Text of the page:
Hepatitis B is a serious viral liver infection, prevalent worldwide, which can lead to chronic liver disease and liver cancer. The State of Florida requires all school-age children to complete the three- shot series. Older students or out-of-state students may not be familiar with this recommendation. The Hepatitis B vaccine is extremely safe, effective and is required for any individual who may possibly be exposed to blood or other body fluids in their line of work or through sexual contact. We highly recommend getting this vaccine or at least discussing it with your primary care physician.
Polio, Tetanus, Tuberculosis
Have your doctor review the status of your Polio and Tetanus immunizations. Tetanus is recommended every 10 years routinely or within five years for contaminated or deep puncture wounds. A one-time dose of Tdap (which includes a small booster dose of pertussis) may be given anytime beyond 2 years or more from a previous Td, especially if exposure to children or working in health care is ongoing. Usually given as a tetanus/diphtheria combination shot called Td, the tetanus vaccine boosters should resume the 10-year schedule following the onetime Tdap.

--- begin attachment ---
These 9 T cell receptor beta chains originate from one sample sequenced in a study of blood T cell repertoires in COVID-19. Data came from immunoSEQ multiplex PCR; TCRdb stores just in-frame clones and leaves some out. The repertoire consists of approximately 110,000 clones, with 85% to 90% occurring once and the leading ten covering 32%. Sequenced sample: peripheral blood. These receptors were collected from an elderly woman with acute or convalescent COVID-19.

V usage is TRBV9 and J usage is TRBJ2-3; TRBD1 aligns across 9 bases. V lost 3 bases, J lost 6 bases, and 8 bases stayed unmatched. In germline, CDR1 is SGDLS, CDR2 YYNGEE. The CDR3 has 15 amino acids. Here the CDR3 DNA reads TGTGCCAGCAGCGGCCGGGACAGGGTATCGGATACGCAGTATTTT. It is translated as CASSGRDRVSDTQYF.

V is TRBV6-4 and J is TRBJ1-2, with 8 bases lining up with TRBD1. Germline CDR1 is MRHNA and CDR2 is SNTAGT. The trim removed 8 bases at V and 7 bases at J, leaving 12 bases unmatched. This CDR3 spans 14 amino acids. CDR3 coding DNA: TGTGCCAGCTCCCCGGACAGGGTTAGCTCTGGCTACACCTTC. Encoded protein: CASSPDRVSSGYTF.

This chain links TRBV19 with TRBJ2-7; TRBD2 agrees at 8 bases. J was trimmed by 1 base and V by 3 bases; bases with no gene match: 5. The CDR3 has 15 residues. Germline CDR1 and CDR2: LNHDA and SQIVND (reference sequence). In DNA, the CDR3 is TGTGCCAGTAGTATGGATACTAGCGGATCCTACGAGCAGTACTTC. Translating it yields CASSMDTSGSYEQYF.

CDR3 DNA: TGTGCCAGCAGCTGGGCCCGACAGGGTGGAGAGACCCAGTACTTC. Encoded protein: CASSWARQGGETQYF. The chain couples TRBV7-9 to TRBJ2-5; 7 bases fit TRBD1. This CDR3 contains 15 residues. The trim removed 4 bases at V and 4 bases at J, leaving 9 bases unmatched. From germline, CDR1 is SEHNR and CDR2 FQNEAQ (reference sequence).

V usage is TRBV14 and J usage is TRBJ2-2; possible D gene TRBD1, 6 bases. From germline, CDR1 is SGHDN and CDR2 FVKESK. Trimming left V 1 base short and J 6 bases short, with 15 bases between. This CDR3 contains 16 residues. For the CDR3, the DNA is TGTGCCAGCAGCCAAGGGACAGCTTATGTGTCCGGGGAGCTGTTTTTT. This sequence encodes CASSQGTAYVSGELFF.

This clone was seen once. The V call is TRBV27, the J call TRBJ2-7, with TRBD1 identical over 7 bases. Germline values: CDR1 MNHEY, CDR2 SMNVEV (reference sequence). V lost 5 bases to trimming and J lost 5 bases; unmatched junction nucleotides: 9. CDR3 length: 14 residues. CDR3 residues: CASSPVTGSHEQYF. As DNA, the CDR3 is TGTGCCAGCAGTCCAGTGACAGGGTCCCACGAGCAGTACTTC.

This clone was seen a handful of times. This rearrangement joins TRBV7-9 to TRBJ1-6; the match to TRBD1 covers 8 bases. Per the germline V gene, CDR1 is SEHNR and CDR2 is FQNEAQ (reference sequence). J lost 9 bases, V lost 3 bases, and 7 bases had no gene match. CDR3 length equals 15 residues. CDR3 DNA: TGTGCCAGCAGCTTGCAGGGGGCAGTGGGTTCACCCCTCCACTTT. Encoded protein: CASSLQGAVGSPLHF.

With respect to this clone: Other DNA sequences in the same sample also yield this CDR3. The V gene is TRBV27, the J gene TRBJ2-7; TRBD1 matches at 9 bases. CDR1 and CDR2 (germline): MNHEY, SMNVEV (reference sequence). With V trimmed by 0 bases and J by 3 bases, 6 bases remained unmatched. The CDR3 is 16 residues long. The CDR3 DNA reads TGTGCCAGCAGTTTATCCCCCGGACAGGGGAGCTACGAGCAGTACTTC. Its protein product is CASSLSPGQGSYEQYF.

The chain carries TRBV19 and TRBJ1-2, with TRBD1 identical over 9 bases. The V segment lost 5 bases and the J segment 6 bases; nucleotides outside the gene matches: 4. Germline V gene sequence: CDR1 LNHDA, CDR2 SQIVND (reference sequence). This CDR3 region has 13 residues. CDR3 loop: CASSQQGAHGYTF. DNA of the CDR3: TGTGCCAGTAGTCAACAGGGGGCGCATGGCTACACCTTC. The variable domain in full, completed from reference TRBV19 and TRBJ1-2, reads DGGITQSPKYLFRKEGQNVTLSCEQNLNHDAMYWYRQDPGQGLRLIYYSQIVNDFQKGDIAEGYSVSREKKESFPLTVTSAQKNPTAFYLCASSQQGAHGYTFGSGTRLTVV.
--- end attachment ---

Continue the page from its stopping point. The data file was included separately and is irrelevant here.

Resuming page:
A skin test for tuberculosis called a PPD should also be considered at this time if your doctor determines you have been potentially exposed, such as working in a high risk clinic or institution, extended travel to at risk countries, etc.
Chicken Pox (Varicella)
Chicken Pox (Varicella) is not uncommon among college students who have not yet experienced this childhood illness. Varicella vaccination is available and is highly recommended for all children, adolescents, and young adults who are susceptible to this viral disease. It is given as a two-shot series, one to two months apart. The vaccine is generally well tolerated; 3-5% of those vaccinated may experience a mild, varicella-like rash or low-grade fever, but complications are rare.